Parents opposed to drilling near school want minister involved
Parents in a hamlet southwest of Edmonton are angry that Alberta's education minister has refused to get involved in a dispute over a proposed drilling project near their school.
Highpine Energy wants to drill for sour oil near Tomahawk, but some parents are concerned some of the wells will be within three kilometres of the local school, which has 130 students from kindergarten to grade nine.
They worry an accident could release toxic gas, and they want Education Minister Dave Hancock to intervene.
"His job is to look after our kids, and it's absolutely his job to step in and do something," said Anita Berger, who has two children at Tomahawk School. "If it's not his job who's job is it?"
Earlier this year, they wrote letters to Hancock asking for help.
But Hancock told CBC News on Saturday that he can't interfere in the regulatory process.
"It's up to the ERCB [Energy Resources Conservation Board]. That's exactly [what] their job is," he said.
"Yes, I'm the education minister, and I absolutely care about the safety of students, but that doesn't mean I should interfere in another process that's been set up to examine all the aspects of the situation and make the right decision."
The Tomahawk parents, who have a three-ring binder full of letters they sent to politicians on the issue, said Hancock's response isn't good enough.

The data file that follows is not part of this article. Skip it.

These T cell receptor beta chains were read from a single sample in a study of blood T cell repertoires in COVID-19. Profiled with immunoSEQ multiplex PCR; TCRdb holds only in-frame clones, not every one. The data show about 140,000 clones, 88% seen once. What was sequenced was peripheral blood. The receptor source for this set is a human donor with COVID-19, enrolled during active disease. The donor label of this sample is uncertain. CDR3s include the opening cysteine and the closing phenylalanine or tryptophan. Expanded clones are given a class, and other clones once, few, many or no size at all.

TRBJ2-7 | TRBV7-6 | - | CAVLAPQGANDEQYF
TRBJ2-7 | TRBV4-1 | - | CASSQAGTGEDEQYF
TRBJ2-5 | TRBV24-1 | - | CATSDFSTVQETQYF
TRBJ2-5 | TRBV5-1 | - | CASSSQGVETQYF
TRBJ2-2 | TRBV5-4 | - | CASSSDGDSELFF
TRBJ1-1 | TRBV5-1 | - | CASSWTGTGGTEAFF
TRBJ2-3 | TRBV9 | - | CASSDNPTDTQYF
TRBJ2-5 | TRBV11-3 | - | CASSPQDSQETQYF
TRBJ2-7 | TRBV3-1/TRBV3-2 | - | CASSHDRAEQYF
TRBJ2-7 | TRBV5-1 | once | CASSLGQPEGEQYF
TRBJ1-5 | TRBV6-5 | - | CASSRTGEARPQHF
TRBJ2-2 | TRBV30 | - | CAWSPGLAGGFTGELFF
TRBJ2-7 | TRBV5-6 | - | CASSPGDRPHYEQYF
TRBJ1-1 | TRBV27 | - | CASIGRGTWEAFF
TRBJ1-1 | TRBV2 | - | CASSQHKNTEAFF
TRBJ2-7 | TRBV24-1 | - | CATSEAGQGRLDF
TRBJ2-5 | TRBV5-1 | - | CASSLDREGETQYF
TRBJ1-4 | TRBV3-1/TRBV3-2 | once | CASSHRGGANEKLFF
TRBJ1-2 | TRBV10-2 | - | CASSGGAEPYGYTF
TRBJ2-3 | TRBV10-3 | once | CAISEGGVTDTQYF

"I'm just really tired of the elected officials that do have jurisdiction over this matter, washing their hands of this matter," said Darla Hennig, whose three children attend Tomahawk School.
Parents not alone in opposition
"The mandate of the education minister is to provide a safe and healthy education for our children, and he's not providing that mandate for our children right now. And if he doesn't step in, that mandate won't be provided for."
The parents are not alone in their opposition to the project. The Parkland School Division intervened in the recent ERCB hearings. The fire chief of Parkland County also expressed his opposition to the plan.
Highpine Energy said the project is safe. The company has drilled almost 100 other wells safely, a company spokesperson said last month.
While Berger, Hennig and others work to stop the drilling, others want to see the project approved.
"Even among my personal family, there's members that are for the drilling and members that are opposed. It's everywhere," Berger said.
Lawrence Strocher, who is involved in the campaign even though he no longer has children at the school, said he's encountered those attitudes as well.
"There are a few people that have said, 'What are you guys doing? You're wasting your time. Let's get back and let's get these oil companies drilling. My job depends on it,'" he said.
"We're in the oilpatch, and a lot of people make their living in the patch and money overrides safety in a lot of cases."
The ERCB will release its decision within the next three months. The board has already given Highpine Energy permission to start drilling in other areas.
With files from John Archer